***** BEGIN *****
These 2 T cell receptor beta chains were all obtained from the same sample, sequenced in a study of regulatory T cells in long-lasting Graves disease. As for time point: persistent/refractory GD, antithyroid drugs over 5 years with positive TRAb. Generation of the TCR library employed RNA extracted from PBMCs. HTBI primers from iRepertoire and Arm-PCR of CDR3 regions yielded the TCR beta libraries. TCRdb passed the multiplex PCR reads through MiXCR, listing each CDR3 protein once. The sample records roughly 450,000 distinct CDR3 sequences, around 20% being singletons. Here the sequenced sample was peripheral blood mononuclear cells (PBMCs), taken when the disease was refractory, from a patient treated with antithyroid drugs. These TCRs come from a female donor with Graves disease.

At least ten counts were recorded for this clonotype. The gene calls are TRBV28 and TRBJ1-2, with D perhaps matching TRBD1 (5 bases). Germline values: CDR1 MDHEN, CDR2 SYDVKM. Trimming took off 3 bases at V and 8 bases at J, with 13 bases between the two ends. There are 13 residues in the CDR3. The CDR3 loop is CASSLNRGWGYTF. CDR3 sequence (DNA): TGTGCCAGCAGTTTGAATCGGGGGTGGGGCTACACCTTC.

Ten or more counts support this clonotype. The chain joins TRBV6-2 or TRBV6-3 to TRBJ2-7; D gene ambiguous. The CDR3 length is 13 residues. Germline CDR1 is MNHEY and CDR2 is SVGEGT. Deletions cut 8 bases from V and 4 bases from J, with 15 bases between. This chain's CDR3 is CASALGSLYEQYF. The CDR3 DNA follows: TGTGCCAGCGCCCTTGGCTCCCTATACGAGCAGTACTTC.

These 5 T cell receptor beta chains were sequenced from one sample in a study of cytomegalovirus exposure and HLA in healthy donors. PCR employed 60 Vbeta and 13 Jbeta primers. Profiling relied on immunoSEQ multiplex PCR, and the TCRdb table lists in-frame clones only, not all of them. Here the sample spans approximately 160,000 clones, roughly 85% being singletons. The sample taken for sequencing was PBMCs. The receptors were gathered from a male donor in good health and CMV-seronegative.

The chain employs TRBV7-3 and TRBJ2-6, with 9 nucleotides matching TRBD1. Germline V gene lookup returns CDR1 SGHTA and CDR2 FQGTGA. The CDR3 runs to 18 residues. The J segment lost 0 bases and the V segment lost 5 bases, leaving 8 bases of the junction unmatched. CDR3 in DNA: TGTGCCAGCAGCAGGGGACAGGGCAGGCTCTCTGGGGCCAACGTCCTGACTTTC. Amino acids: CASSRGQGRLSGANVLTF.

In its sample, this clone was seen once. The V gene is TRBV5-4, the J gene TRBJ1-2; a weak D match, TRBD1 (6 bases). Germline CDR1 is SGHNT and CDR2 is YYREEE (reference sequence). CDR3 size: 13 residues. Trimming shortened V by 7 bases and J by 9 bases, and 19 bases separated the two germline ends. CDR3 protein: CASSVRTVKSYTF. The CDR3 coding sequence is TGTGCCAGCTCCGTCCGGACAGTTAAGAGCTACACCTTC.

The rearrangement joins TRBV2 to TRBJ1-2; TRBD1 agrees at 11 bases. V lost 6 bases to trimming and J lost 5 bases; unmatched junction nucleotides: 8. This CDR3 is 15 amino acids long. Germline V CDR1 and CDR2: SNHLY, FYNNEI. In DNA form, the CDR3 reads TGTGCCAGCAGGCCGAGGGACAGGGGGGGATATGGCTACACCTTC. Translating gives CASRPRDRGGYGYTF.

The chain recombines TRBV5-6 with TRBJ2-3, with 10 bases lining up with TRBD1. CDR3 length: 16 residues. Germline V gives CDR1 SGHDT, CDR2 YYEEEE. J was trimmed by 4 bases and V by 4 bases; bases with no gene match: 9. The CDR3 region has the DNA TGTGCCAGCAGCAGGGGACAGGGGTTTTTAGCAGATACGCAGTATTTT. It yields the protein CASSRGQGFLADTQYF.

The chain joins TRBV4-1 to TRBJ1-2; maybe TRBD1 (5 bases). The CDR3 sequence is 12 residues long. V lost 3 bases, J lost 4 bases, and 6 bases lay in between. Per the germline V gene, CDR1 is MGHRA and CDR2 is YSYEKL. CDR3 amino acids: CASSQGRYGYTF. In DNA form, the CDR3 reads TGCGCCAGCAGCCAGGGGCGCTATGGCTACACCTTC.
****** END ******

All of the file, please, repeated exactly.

These 2 T cell receptor beta chains were all obtained from the same sample, sequenced in a study of regulatory T cells in long-lasting Graves disease. As for time point: persistent/refractory GD, antithyroid drugs over 5 years with positive TRAb. Generation of the TCR library employed RNA extracted from PBMCs. HTBI primers from iRepertoire and Arm-PCR of CDR3 regions yielded the TCR beta libraries. TCRdb passed the multiplex PCR reads through MiXCR, listing each CDR3 protein once. The sample records roughly 450,000 distinct CDR3 sequences, around 20% being singletons. Here the sequenced sample was peripheral blood mononuclear cells (PBMCs), taken when the disease was refractory, from a patient treated with antithyroid drugs. These TCRs come from a female donor with Graves disease.

At least ten counts were recorded for this clonotype. The gene calls are TRBV28 and TRBJ1-2, with D perhaps matching TRBD1 (5 bases). Germline values: CDR1 MDHEN, CDR2 SYDVKM. Trimming took off 3 bases at V and 8 bases at J, with 13 bases between the two ends. There are 13 residues in the CDR3. The CDR3 loop is CASSLNRGWGYTF. CDR3 sequence (DNA): TGTGCCAGCAGTTTGAATCGGGGGTGGGGCTACACCTTC.

Ten or more counts support this clonotype. The chain joins TRBV6-2 or TRBV6-3 to TRBJ2-7; D gene ambiguous. The CDR3 length is 13 residues. Germline CDR1 is MNHEY and CDR2 is SVGEGT. Deletions cut 8 bases from V and 4 bases from J, with 15 bases between. This chain's CDR3 is CASALGSLYEQYF. The CDR3 DNA follows: TGTGCCAGCGCCCTTGGCTCCCTATACGAGCAGTACTTC.

These 5 T cell receptor beta chains were sequenced from one sample in a study of cytomegalovirus exposure and HLA in healthy donors. PCR employed 60 Vbeta and 13 Jbeta primers. Profiling relied on immunoSEQ multiplex PCR, and the TCRdb table lists in-frame clones only, not all of them. Here the sample spans approximately 160,000 clones, roughly 85% being singletons. The sample taken for sequencing was PBMCs. The receptors were gathered from a male donor in good health and CMV-seronegative.

The chain employs TRBV7-3 and TRBJ2-6, with 9 nucleotides matching TRBD1. Germline V gene lookup returns CDR1 SGHTA and CDR2 FQGTGA. The CDR3 runs to 18 residues. The J segment lost 0 bases and the V segment lost 5 bases, leaving 8 bases of the junction unmatched. CDR3 in DNA: TGTGCCAGCAGCAGGGGACAGGGCAGGCTCTCTGGGGCCAACGTCCTGACTTTC. Amino acids: CASSRGQGRLSGANVLTF.

In its sample, this clone was seen once. The V gene is TRBV5-4, the J gene TRBJ1-2; a weak D match, TRBD1 (6 bases). Germline CDR1 is SGHNT and CDR2 is YYREEE (reference sequence). CDR3 size: 13 residues. Trimming shortened V by 7 bases and J by 9 bases, and 19 bases separated the two germline ends. CDR3 protein: CASSVRTVKSYTF. The CDR3 coding sequence is TGTGCCAGCTCCGTCCGGACAGTTAAGAGCTACACCTTC.

The rearrangement joins TRBV2 to TRBJ1-2; TRBD1 agrees at 11 bases. V lost 6 bases to trimming and J lost 5 bases; unmatched junction nucleotides: 8. This CDR3 is 15 amino acids long. Germline V CDR1 and CDR2: SNHLY, FYNNEI. In DNA form, the CDR3 reads TGTGCCAGCAGGCCGAGGGACAGGGGGGGATATGGCTACACCTTC. Translating gives CASRPRDRGGYGYTF.

The chain recombines TRBV5-6 with TRBJ2-3, with 10 bases lining up with TRBD1. CDR3 length: 16 residues. Germline V gives CDR1 SGHDT, CDR2 YYEEEE. J was trimmed by 4 bases and V by 4 bases; bases with no gene match: 9. The CDR3 region has the DNA TGTGCCAGCAGCAGGGGACAGGGGTTTTTAGCAGATACGCAGTATTTT. It yields the protein CASSRGQGFLADTQYF.

The chain joins TRBV4-1 to TRBJ1-2; maybe TRBD1 (5 bases). The CDR3 sequence is 12 residues long. V lost 3 bases, J lost 4 bases, and 6 bases lay in between. Per the germline V gene, CDR1 is MGHRA and CDR2 is YSYEKL. CDR3 amino acids: CASSQGRYGYTF. In DNA form, the CDR3 reads TGCGCCAGCAGCCAGGGGCGCTATGGCTACACCTTC.